Peter Bogdanovich had no idea his 1981 film, “They All Laughed,” would make a comeback 36 years later.
The romantic comedy -- which featured an all-star cast of Audrey Hepburn, Ben Gazzara, John Ritter, model Patti Hansen and Playboy Playmate Dorothy Stratten -- seemed doomed at first.
After lukewarm test screenings, Fox shelved the picture, prompting the now 77-year-old director to distribute it on his own. He lost $5 million and subsequently declared bankruptcy. Just a year before, 20-year-old Stratten, whom Bogdanovich said he loved more than any woman before or since, was brutally murdered in 1980 by her estranged husband Paul Snider before Snider took his life that same day.
“To be candid, I think I lost my mind a bit,” explained Bogdanovich to Fox News. “I didn’t do anything that was good for me in the long run. I just felt that I wanted the film to get out there because of Dorothy’s murder. I didn’t trust anybody… I did it myself. I blew about five million bucks. But you can’t do that. You can’t self-distribute. You can’t go against the major studios. But it was done out of genuine affection for the film, as well as the paranoia of everybody around me.”
Despite its initial failure, “They All Laughed” became a cult favorite among fellow filmmakers, like Quentin Tarantino and Wes Anderson. It also recently prompted director Bill Teck to release a documentary on the making of the movie, titled “Once Day Since Yesterday."
In the documentary, Bogdanovich opened up to viewers, revealing how Stratten became his muse and lover during the making of “They All Laughed” before her death.
“I loved her dearly and deeply,” he explained. “She was kind of the inspiration for the film in a funny way… Sometimes it’s painful to watch the documentary. Sometimes I can’t take it and just get up and walk out of the room for some of it.”
Despite the painful memories, Bogdanovich said "They All Laughed" is his personal favorite of his films and best represents his personality. He also enjoyed revisiting the past for Teck and savoring the times he spent with the beloved cast.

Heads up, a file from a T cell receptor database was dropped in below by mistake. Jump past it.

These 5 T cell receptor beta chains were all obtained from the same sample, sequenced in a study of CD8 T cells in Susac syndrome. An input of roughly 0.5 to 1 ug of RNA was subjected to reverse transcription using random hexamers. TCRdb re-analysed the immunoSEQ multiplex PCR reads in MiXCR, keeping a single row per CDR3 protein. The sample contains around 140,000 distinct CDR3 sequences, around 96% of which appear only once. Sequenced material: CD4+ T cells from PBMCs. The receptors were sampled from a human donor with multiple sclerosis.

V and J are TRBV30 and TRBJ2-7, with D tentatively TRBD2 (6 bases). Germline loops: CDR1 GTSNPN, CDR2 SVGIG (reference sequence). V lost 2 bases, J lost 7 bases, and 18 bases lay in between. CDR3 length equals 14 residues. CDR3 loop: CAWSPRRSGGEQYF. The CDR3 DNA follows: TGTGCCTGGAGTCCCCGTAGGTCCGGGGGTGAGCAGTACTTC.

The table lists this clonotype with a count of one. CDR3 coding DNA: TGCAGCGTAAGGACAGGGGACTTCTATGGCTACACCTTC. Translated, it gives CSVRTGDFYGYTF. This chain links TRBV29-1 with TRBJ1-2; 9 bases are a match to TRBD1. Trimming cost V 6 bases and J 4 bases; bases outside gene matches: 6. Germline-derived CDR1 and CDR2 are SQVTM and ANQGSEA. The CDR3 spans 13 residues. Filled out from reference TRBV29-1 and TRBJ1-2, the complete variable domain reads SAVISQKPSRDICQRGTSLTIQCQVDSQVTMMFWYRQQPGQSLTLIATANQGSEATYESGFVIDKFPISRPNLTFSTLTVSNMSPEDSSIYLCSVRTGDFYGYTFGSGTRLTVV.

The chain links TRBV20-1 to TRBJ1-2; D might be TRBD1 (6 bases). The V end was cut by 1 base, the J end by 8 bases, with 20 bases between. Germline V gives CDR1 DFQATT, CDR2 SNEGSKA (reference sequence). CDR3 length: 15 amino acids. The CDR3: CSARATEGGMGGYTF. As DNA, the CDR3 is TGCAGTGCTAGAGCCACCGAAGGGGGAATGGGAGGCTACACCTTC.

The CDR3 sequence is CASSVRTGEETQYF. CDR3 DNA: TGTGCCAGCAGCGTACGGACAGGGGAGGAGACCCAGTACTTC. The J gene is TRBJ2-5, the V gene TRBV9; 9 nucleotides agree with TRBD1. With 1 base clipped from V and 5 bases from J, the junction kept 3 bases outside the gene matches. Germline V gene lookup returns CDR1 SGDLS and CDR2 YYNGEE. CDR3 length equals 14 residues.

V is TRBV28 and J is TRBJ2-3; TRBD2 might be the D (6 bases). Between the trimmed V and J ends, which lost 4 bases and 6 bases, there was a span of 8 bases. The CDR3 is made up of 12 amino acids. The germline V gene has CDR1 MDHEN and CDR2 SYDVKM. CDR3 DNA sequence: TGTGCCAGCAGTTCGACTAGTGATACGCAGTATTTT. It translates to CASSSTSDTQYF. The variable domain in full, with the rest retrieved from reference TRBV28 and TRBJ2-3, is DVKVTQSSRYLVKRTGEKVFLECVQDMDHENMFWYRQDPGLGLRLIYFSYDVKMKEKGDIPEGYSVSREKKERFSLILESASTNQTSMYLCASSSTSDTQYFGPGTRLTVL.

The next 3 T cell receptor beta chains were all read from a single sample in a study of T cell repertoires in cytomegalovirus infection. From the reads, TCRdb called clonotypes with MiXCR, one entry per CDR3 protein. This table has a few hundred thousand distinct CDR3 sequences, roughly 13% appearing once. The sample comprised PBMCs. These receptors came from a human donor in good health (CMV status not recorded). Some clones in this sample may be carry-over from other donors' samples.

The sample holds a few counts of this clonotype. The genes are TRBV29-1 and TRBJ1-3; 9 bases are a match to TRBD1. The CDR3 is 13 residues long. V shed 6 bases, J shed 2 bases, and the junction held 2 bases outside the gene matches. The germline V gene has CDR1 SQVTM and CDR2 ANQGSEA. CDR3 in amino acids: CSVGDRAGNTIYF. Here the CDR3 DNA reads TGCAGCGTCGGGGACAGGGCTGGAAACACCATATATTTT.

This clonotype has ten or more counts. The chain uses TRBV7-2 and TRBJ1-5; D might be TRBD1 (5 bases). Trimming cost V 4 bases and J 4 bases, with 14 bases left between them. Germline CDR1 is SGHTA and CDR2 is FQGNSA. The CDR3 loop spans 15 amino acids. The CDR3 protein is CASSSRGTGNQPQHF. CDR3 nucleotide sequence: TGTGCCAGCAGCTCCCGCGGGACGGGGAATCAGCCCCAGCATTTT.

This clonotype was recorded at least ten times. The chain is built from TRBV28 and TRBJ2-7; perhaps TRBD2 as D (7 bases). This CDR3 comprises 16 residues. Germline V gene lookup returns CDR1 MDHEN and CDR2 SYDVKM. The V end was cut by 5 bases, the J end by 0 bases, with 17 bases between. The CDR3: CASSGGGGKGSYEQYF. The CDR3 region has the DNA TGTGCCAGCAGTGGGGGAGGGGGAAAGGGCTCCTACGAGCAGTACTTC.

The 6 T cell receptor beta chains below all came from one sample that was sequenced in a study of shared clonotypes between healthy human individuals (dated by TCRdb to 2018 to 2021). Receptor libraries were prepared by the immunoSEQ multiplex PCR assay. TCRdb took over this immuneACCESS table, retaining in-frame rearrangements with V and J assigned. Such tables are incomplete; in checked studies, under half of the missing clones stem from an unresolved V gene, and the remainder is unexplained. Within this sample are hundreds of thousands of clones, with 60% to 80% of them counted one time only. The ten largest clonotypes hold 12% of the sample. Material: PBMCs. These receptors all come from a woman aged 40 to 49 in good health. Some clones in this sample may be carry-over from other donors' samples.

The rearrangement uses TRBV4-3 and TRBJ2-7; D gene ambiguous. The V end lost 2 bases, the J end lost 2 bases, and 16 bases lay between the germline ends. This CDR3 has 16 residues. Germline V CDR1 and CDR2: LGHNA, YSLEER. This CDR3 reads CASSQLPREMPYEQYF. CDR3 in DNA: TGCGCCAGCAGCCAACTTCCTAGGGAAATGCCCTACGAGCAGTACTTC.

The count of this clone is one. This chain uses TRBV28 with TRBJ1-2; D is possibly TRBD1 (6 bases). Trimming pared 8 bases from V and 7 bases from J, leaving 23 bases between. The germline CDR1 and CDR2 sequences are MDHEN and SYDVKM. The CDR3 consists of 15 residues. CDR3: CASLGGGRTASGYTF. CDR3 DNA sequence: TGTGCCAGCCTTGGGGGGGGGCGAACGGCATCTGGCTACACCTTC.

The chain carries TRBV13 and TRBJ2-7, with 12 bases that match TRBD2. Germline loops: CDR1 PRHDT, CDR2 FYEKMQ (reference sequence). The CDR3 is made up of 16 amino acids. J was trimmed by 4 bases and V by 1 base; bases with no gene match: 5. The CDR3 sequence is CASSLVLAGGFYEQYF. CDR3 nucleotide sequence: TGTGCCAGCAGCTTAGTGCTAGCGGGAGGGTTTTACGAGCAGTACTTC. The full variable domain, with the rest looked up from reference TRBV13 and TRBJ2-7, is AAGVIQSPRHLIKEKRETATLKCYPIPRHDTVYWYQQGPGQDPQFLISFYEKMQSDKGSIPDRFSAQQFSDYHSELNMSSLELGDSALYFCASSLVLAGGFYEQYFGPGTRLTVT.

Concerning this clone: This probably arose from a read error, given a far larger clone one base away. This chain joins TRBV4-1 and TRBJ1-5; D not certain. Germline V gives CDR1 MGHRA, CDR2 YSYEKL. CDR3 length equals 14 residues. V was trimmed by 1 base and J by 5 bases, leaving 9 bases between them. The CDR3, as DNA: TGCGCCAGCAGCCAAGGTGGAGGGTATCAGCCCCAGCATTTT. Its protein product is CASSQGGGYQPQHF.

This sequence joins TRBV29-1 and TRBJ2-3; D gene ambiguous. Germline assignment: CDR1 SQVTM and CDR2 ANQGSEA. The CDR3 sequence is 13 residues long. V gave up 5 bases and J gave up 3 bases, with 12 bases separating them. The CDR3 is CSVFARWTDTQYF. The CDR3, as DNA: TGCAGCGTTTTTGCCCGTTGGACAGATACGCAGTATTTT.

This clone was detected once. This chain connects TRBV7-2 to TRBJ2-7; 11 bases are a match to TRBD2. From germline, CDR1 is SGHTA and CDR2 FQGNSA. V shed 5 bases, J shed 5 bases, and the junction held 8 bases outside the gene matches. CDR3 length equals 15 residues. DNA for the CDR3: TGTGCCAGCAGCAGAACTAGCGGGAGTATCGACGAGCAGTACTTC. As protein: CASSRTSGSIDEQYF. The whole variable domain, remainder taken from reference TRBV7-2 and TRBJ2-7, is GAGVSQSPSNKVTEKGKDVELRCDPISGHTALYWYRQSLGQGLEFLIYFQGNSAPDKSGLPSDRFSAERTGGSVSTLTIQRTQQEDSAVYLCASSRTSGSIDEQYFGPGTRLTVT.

“The way we shot ['They All Laughed'] we couldn’t close off Fifth Avenue,” he said. “Audrey [Hepburn] didn’t even have a chair. We had her waiting in stores and then we would give her the signal to come out before filming… I actually apologized to her… [but] she would come up to me and go, ‘Hey look Peter, they gave me this umbrella!’ or ‘They gave me this lovely handkerchief!’ She was never a diva or acted like a star. She was so cute and made a great cheese risotto as well.”
These days, Bogdanovich is keeping busy. He’s been working on a book “for like a decade” that was recently sent off to a publisher, is preparing several films that he’s set to make next year, and is assisting in the editing of Orson Welles’ last film, “The Other Side of the Wind,” which was recently acquired by Netflix. It’s no wonder Bogdanovich insisted that he hasn’t been seeing many other movies.
“I’d like to see more movies about people and less about superheroes,” he admitted. “There’s this sort of desire to leave reality and deal with the fantasy world… I have no interest in special effects… it bores the hell out of me. I can see why people are [into them] because the world we’re living in is very odd. And there’s a lot of nervousness and tension in the world. But I like pictures about people and there aren’t that many lately.”
But seeing glimpses of “They All Laughed” again gave Bogdanovich the chance to explore one of the biggest joys from his lasting career again.
“[I miss her] wisdom, her laugh, her warmth, her beauty, her humor, her charm, her elegance [and] her empathy,” he later wrote to Fox News on Stratten. “Everything about her I miss, she had.”
"One Day Since Yesterday: Peter Bogdanovich & the Lost American Film" is currently available for streaming on Netflix.